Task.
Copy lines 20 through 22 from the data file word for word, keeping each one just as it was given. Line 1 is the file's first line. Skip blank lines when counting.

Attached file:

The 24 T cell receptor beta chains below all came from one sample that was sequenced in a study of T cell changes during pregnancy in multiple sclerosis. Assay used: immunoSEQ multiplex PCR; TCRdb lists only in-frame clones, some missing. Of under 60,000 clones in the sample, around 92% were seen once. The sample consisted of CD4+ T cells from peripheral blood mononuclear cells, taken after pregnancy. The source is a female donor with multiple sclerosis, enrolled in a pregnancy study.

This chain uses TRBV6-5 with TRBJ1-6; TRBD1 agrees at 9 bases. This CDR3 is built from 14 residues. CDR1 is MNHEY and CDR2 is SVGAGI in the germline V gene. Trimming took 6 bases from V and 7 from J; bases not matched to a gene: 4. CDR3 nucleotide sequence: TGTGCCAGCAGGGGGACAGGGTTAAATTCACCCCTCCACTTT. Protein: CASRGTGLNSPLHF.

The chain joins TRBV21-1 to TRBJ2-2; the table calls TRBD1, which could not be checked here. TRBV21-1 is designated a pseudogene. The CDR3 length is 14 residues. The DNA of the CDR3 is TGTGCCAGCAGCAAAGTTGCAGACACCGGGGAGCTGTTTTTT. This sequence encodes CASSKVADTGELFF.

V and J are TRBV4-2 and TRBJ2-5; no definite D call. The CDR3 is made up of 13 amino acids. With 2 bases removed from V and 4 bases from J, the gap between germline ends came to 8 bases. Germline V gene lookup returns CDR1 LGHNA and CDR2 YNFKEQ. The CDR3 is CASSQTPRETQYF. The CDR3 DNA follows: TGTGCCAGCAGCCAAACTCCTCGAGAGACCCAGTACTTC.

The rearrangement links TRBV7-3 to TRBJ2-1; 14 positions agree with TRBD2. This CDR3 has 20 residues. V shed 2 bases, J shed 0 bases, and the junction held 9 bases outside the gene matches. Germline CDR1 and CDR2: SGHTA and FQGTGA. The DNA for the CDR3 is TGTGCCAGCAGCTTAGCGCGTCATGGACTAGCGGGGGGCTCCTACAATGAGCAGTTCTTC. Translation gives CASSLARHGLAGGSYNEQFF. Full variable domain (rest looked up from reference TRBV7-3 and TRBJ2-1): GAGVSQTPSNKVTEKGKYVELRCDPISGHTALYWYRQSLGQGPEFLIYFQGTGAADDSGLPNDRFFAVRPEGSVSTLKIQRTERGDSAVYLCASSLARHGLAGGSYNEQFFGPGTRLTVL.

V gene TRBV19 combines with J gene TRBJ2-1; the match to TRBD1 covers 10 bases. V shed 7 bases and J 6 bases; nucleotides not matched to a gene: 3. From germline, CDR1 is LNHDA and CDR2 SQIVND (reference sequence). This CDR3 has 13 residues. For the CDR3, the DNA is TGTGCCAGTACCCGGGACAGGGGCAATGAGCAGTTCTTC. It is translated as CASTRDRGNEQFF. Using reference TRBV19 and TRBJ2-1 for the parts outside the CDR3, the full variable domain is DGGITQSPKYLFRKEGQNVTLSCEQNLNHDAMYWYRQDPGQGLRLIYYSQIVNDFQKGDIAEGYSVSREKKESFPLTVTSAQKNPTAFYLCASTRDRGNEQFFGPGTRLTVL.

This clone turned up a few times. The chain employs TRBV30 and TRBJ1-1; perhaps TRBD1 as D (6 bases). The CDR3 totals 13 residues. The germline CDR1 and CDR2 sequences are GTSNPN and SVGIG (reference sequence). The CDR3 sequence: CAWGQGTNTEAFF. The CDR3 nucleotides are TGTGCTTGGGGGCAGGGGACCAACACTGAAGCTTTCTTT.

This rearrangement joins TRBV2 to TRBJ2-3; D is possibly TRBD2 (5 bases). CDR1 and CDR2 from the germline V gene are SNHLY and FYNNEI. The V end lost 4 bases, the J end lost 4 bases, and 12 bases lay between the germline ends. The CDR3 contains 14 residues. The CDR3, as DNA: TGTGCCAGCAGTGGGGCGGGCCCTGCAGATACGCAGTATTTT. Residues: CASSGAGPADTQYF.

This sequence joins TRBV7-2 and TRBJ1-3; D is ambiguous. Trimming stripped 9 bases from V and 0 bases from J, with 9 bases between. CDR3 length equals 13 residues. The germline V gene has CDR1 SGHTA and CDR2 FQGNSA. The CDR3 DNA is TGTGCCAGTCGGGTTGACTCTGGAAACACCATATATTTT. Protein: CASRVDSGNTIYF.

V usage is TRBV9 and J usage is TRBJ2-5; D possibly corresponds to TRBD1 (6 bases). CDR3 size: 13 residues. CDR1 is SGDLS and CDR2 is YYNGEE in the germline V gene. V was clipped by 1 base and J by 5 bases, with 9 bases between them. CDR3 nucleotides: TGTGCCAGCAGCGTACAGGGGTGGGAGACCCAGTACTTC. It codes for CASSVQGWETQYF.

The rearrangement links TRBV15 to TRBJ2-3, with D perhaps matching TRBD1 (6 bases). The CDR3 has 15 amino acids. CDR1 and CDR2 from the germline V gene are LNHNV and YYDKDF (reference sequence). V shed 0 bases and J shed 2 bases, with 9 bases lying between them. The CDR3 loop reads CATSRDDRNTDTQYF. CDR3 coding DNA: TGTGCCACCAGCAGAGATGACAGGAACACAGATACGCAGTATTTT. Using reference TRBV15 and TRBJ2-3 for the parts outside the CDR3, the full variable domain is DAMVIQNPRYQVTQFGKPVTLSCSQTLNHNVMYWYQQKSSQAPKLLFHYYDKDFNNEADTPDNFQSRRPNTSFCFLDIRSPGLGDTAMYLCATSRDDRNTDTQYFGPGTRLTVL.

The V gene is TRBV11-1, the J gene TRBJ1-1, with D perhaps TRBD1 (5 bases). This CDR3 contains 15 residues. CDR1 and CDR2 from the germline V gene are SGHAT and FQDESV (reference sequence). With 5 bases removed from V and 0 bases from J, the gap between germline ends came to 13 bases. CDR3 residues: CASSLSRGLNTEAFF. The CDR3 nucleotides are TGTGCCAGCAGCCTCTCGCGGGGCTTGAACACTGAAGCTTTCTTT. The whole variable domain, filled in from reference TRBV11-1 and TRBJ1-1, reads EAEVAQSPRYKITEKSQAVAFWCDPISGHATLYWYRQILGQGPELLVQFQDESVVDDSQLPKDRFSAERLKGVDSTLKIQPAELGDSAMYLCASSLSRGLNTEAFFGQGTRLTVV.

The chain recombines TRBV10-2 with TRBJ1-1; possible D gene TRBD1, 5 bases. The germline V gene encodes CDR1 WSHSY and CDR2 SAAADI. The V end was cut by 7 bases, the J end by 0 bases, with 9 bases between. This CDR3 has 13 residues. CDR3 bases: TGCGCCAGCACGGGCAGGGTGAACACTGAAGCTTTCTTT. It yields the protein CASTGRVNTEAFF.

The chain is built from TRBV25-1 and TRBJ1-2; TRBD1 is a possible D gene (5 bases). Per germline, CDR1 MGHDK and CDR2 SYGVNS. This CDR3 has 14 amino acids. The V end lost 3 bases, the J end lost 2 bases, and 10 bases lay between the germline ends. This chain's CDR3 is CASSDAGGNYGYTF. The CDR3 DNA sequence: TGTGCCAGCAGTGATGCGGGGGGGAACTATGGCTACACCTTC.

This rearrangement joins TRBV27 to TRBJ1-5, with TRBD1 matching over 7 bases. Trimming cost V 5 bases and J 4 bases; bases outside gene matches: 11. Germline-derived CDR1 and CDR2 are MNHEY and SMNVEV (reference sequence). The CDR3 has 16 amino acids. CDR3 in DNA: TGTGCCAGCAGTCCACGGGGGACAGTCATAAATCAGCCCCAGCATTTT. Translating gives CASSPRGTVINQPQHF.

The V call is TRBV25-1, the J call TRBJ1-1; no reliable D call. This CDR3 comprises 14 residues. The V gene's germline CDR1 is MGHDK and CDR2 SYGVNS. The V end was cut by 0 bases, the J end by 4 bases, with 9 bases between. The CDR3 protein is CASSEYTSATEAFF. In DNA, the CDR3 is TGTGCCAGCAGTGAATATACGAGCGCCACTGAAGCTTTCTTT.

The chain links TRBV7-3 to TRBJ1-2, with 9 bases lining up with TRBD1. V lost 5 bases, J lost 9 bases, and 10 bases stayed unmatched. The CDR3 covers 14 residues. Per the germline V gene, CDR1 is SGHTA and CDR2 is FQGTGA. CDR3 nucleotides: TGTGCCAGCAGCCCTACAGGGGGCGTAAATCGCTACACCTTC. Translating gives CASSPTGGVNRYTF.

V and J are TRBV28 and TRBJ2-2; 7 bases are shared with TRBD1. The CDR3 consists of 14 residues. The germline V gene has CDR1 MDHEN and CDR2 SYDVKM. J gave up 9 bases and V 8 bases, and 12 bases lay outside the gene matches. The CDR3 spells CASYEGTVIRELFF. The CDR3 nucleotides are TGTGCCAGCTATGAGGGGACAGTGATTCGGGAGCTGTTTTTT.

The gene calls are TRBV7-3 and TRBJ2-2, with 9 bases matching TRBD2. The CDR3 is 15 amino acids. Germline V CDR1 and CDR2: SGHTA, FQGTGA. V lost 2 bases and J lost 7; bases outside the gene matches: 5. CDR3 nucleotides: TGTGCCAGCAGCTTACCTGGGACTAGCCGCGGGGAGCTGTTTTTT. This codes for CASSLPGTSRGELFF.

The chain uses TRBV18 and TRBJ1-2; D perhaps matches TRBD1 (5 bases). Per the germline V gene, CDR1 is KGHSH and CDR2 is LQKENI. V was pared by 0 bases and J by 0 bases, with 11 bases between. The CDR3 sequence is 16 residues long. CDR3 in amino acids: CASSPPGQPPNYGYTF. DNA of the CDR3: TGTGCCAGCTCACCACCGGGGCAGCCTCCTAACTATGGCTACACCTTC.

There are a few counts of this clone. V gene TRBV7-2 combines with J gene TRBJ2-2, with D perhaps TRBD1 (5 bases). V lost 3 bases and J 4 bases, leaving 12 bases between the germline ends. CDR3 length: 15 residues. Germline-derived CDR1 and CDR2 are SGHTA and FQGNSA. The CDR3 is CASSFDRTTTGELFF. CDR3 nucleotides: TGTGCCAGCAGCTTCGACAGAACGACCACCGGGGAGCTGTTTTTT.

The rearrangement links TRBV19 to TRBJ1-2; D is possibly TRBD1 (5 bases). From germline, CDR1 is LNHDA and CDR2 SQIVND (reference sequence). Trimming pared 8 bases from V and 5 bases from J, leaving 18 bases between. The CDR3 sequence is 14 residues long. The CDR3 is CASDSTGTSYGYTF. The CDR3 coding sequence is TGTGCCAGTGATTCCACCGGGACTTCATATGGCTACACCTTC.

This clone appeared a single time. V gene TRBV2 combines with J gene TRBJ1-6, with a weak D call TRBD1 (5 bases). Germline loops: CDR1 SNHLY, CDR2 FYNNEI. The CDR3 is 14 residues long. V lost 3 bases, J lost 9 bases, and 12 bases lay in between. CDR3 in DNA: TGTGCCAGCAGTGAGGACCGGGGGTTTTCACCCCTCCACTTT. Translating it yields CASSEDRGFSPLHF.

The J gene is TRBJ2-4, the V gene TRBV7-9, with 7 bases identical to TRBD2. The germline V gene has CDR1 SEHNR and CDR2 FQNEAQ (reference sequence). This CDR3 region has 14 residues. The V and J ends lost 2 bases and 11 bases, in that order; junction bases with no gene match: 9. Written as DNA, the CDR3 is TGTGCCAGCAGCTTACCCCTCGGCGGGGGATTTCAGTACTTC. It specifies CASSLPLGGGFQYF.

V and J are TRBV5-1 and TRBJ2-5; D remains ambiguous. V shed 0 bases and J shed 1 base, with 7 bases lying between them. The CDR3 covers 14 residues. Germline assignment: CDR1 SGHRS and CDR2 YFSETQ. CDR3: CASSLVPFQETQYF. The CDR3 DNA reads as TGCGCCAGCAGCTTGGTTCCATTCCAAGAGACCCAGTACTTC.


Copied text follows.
The chain uses TRBV18 and TRBJ1-2; D perhaps matches TRBD1 (5 bases). Per the germline V gene, CDR1 is KGHSH and CDR2 is LQKENI. V was pared by 0 bases and J by 0 bases, with 11 bases between. The CDR3 sequence is 16 residues long. CDR3 in amino acids: CASSPPGQPPNYGYTF. DNA of the CDR3: TGTGCCAGCTCACCACCGGGGCAGCCTCCTAACTATGGCTACACCTTC.

There are a few counts of this clone. V gene TRBV7-2 combines with J gene TRBJ2-2, with D perhaps TRBD1 (5 bases). V lost 3 bases and J 4 bases, leaving 12 bases between the germline ends. CDR3 length: 15 residues. Germline-derived CDR1 and CDR2 are SGHTA and FQGNSA. The CDR3 is CASSFDRTTTGELFF. CDR3 nucleotides: TGTGCCAGCAGCTTCGACAGAACGACCACCGGGGAGCTGTTTTTT.

The rearrangement links TRBV19 to TRBJ1-2; D is possibly TRBD1 (5 bases). From germline, CDR1 is LNHDA and CDR2 SQIVND (reference sequence). Trimming pared 8 bases from V and 5 bases from J, leaving 18 bases between. The CDR3 sequence is 14 residues long. The CDR3 is CASDSTGTSYGYTF. The CDR3 coding sequence is TGTGCCAGTGATTCCACCGGGACTTCATATGGCTACACCTTC.